The Hills Run Red (1966)

the_hills_run_red_iWhen you think of spaghetti westerns, you think of a lot of names of American actors who traveled to Europe for a chance at stardom (or at least bigger stardom), names like Clint Eastwood, Lee Van Cleef, Charles Bronson and James Coburn. There were plenty of lesser-known stars though, like Thomas Hunter in 1966’s The Hills Run Red.

 It’s late in the Civil War and two Confederate soldiers, Jerry Brewster (Hunter) and Ken Seagull (Nando Gazzolo), have robbed a Union payroll and are on the run. About to be captured, they split a deck of cards to see who will stay behind and buy time, Jerry losing out. He begs Ken to take care of his family until he can get back to them. Captured by Union cavalry, Jerry spends 5 years in jail serving a brutal sentence. Upon his parole, he finds out that his wife is dead and his son is missing. What about Ken’s promise? His former friends has used the money they stole to start up a huge ranch, changing his name in the process. Jerry’s revenge starts NOW!

In the mid 1960s and into the late 1970s, over 600 spaghetti westerns were made (with some variations here and there). There are some classics, some good to really great entries, and some bad to downright awful ones at the bottom of the list. ‘Hills’ falls somewhere in between. It isn’t bad, it isn’t particularly good, but you know what? It’s entertaining in an oh so bad way. I don’t think it’s an insult to say a movie is fun, and that’s what you get here.

It’s hard to come down too harshly on this 1965 spaghetti from director Carlo Lizzani. The genre had started to take off with 1964’s A Fistful of Dollars, but many entries still had that feel of an American western. ‘Hills’ is pretty cheap with a small cast and a small budget. The score from the master himself, Ennio Morricone, isn’t his best, but even just okay or pretty good Morricone is excellent. Give it an extended listen HERE. Not too many familiar locations to mention.

Not much in the way of star power here. In a short career, Hunter only did about 15 movies with some TV parts mixed in. I’d only seen him before in 1968’s Anzio in a supporting part. The verdict here? For one, his dubbing is really atrocious (not his fault). His lips are moving where the words aren’t! Also, his Jerry Brewster is a tortured anti-hero, a cowboy desperately seeking revenge. Hunter’s acting range is him literally SCREAMING his rage and disappointment. It’s actually laughable to watch. Interesting character with potential, but Hunter struggles in an over-the-top performance.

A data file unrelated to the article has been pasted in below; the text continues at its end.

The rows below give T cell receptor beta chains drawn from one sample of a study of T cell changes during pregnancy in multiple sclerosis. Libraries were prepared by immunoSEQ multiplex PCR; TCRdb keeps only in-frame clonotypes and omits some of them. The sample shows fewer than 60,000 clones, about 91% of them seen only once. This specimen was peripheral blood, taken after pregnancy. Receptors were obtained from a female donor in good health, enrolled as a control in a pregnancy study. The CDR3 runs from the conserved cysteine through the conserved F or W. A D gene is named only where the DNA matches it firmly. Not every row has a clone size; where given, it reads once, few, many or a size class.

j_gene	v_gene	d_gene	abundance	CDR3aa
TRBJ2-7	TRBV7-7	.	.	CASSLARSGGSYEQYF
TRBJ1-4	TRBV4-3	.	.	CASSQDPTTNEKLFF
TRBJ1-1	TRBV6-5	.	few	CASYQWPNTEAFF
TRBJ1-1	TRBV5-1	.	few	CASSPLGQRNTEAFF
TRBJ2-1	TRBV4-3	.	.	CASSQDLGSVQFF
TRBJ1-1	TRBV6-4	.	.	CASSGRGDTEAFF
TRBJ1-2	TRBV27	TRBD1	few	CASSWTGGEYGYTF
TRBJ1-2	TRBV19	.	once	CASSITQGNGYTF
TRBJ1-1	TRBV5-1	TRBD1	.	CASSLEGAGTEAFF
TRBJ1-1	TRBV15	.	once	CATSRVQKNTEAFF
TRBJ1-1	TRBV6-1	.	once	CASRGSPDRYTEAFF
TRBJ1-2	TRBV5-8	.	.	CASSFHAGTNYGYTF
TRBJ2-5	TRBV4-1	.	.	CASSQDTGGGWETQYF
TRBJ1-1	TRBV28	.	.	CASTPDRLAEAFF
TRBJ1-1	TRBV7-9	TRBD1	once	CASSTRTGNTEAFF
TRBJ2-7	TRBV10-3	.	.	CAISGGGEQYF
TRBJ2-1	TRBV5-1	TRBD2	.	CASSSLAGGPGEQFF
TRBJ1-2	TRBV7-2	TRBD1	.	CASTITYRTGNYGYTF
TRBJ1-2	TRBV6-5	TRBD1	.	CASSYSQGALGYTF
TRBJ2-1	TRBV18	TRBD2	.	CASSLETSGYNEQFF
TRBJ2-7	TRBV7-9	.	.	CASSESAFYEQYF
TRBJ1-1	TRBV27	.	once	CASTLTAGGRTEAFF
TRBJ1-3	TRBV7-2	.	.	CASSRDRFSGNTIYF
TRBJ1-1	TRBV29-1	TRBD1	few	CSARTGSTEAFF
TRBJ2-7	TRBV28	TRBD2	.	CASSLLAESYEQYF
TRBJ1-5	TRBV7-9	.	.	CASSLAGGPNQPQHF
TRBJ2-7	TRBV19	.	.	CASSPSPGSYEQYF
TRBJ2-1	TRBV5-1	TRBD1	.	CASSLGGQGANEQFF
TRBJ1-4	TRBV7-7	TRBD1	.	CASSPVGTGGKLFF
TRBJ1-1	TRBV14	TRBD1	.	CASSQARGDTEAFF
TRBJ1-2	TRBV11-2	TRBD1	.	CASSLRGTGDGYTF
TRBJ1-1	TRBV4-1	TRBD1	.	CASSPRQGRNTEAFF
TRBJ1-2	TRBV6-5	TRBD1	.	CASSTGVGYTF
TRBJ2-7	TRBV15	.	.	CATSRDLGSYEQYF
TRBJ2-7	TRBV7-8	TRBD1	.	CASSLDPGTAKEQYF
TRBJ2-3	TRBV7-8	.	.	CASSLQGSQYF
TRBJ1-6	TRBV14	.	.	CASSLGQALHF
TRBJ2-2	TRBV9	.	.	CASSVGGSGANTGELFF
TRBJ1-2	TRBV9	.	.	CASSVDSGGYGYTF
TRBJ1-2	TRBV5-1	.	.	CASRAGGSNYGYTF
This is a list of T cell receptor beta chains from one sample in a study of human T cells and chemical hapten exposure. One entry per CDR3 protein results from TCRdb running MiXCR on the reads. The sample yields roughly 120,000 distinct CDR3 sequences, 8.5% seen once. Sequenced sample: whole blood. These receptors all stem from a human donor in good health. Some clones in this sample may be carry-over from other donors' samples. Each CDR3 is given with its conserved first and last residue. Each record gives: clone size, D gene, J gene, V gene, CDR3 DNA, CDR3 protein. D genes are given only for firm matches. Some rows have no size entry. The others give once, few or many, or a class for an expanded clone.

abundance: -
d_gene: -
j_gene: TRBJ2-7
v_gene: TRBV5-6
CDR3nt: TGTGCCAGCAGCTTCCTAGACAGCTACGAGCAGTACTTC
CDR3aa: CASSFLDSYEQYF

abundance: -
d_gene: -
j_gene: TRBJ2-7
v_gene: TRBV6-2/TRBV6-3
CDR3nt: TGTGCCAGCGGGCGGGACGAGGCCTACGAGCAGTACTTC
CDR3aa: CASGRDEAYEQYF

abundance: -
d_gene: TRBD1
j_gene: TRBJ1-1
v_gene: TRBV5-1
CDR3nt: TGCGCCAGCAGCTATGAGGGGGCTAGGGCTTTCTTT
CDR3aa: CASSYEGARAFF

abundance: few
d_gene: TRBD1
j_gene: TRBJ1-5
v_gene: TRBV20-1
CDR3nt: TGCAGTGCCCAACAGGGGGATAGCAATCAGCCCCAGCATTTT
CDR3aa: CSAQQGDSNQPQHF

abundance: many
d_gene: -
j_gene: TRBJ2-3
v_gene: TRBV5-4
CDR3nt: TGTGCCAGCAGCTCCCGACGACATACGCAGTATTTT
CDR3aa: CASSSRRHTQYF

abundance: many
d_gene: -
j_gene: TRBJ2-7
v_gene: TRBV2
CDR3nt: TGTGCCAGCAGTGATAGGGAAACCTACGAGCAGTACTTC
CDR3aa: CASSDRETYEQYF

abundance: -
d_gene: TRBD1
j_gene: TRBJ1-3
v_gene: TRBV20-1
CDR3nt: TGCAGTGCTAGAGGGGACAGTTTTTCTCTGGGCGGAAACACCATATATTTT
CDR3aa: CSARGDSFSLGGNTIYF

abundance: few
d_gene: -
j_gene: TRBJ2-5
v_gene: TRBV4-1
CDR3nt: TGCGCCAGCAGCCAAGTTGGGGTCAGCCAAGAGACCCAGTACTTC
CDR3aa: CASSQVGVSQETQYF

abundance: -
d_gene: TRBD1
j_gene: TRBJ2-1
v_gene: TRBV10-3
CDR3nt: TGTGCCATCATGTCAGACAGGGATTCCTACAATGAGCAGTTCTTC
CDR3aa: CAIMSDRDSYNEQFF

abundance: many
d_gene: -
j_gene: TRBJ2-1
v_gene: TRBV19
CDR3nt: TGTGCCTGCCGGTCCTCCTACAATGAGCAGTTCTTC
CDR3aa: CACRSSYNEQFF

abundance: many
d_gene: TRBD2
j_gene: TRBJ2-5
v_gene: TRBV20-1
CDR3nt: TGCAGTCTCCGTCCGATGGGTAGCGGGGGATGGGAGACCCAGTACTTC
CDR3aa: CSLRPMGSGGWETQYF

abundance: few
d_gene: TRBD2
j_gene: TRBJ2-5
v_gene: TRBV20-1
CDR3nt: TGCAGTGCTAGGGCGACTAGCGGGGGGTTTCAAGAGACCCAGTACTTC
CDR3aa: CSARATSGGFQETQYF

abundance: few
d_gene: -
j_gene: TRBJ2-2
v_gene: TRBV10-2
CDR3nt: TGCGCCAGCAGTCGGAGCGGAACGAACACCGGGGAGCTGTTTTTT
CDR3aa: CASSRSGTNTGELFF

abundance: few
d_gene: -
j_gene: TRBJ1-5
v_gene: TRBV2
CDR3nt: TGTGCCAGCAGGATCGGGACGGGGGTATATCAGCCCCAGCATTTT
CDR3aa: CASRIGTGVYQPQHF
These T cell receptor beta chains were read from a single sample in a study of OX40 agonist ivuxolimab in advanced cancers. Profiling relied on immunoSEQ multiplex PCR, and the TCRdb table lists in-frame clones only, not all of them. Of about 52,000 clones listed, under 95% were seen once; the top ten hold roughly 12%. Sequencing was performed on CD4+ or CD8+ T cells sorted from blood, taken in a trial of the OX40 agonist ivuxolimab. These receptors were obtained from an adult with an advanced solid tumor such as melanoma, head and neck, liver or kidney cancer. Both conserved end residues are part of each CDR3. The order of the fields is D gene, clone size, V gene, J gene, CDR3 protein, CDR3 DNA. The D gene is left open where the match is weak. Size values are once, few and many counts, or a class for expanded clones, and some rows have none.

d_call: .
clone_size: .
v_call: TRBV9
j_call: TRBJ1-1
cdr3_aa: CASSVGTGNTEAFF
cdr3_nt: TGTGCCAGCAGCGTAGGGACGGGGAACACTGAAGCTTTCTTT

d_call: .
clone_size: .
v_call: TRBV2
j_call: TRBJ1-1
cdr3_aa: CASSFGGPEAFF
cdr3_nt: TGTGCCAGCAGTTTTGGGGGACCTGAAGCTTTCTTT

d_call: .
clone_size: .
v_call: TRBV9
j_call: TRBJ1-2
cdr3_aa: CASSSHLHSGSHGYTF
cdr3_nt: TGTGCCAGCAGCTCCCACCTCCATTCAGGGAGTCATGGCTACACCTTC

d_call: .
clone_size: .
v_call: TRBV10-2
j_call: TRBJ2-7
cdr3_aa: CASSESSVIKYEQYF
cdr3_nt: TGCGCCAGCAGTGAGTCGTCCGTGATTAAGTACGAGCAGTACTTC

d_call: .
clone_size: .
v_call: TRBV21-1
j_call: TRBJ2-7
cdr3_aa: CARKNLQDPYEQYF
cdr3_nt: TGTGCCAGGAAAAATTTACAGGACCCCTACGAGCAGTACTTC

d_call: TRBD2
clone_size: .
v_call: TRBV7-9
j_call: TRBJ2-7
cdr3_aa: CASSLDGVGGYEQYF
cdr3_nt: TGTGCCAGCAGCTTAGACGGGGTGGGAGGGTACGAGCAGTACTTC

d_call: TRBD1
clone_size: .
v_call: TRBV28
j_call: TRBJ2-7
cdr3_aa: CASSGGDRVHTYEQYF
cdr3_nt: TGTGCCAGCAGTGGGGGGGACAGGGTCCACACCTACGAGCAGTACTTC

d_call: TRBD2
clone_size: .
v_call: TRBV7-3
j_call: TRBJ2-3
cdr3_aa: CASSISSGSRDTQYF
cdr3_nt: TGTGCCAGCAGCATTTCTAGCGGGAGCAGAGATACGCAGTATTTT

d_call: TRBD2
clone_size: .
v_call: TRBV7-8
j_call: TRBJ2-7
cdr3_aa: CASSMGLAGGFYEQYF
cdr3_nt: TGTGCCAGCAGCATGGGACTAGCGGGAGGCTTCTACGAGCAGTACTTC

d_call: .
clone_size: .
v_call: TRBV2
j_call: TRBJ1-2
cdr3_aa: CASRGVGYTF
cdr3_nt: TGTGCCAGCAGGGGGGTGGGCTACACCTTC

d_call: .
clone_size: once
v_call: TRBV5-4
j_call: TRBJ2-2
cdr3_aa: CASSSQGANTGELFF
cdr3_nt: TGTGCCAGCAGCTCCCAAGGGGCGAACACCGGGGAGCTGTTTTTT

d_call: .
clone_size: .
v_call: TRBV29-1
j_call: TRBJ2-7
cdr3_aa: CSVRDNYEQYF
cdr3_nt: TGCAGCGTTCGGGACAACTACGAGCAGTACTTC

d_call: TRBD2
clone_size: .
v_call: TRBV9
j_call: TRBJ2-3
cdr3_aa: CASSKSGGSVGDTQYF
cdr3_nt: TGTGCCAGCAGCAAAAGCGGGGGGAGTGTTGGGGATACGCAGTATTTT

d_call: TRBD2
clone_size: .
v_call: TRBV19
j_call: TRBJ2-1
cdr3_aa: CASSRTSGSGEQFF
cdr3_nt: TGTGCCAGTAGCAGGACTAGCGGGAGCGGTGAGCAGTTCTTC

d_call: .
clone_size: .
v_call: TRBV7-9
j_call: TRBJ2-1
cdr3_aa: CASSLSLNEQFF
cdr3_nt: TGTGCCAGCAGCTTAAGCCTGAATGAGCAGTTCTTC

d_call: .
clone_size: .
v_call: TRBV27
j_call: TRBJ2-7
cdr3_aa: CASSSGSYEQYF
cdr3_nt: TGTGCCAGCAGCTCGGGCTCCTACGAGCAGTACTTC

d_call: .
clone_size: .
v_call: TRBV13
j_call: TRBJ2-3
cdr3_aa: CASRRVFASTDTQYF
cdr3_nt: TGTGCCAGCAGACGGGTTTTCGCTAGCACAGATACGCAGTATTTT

As for his villainous counter, Henry Silva also hams it up, chewing the scenery like his life depended on it as Mendez, Ken’s right-hand man and brutal enforcer. Decked out in all black, Silva rattles off Spanish in almost incomprehensible fashion, laughing maniacally basically every scene. The weird part? He’s the bad guy…but never does anything too bad, except for the maniacal laughing. Dan Duryea plays a mysterious supporting part that looks like he accidentally boarded a plane to Spain and walked on-set. Spaghetti western beauty Nicoletta Machiavelli is wasted as Mary Ann, Ken’s naïve sister. Playing the not so intimidating Ken Seagull (not Segal), Gazzollo leaves little impression, letting Silva do the heavy lifting.

 Fueled by revenge, but not much in the way of story, ‘Hills’ is an odd one. I’ve watched it 3 times I believe, and each time, I keep thinking ‘Meh, this isn’t very good.’ The shootout at the end is laughable, Hunter and Duryea running around an abandoned town dispatching bad guys like a Tom and Jerry episode. The twist in the final scene is unnecessary and comes out of left field. But then again, everything here feels a bit disjointed and kooky! Not good, not bad, just stupidly fun and entertaining.

 The Hills Run Red (1966): **/****


Winchester ’73

winchester_73_-_1950-_posterIf you’re a fan of western movies and American history in the west in general, two firearms come to mind as the most iconic of the era. First? The Colt .45, a six-shot revolver made famous by gunfighters and cowboys. The second? The Winchester 1873 model, a repeating rifle that earned the nickname ‘the gun that won the west.’ The iconic rifle gets a starring role in an excellent western from 1950, Winchester ’73.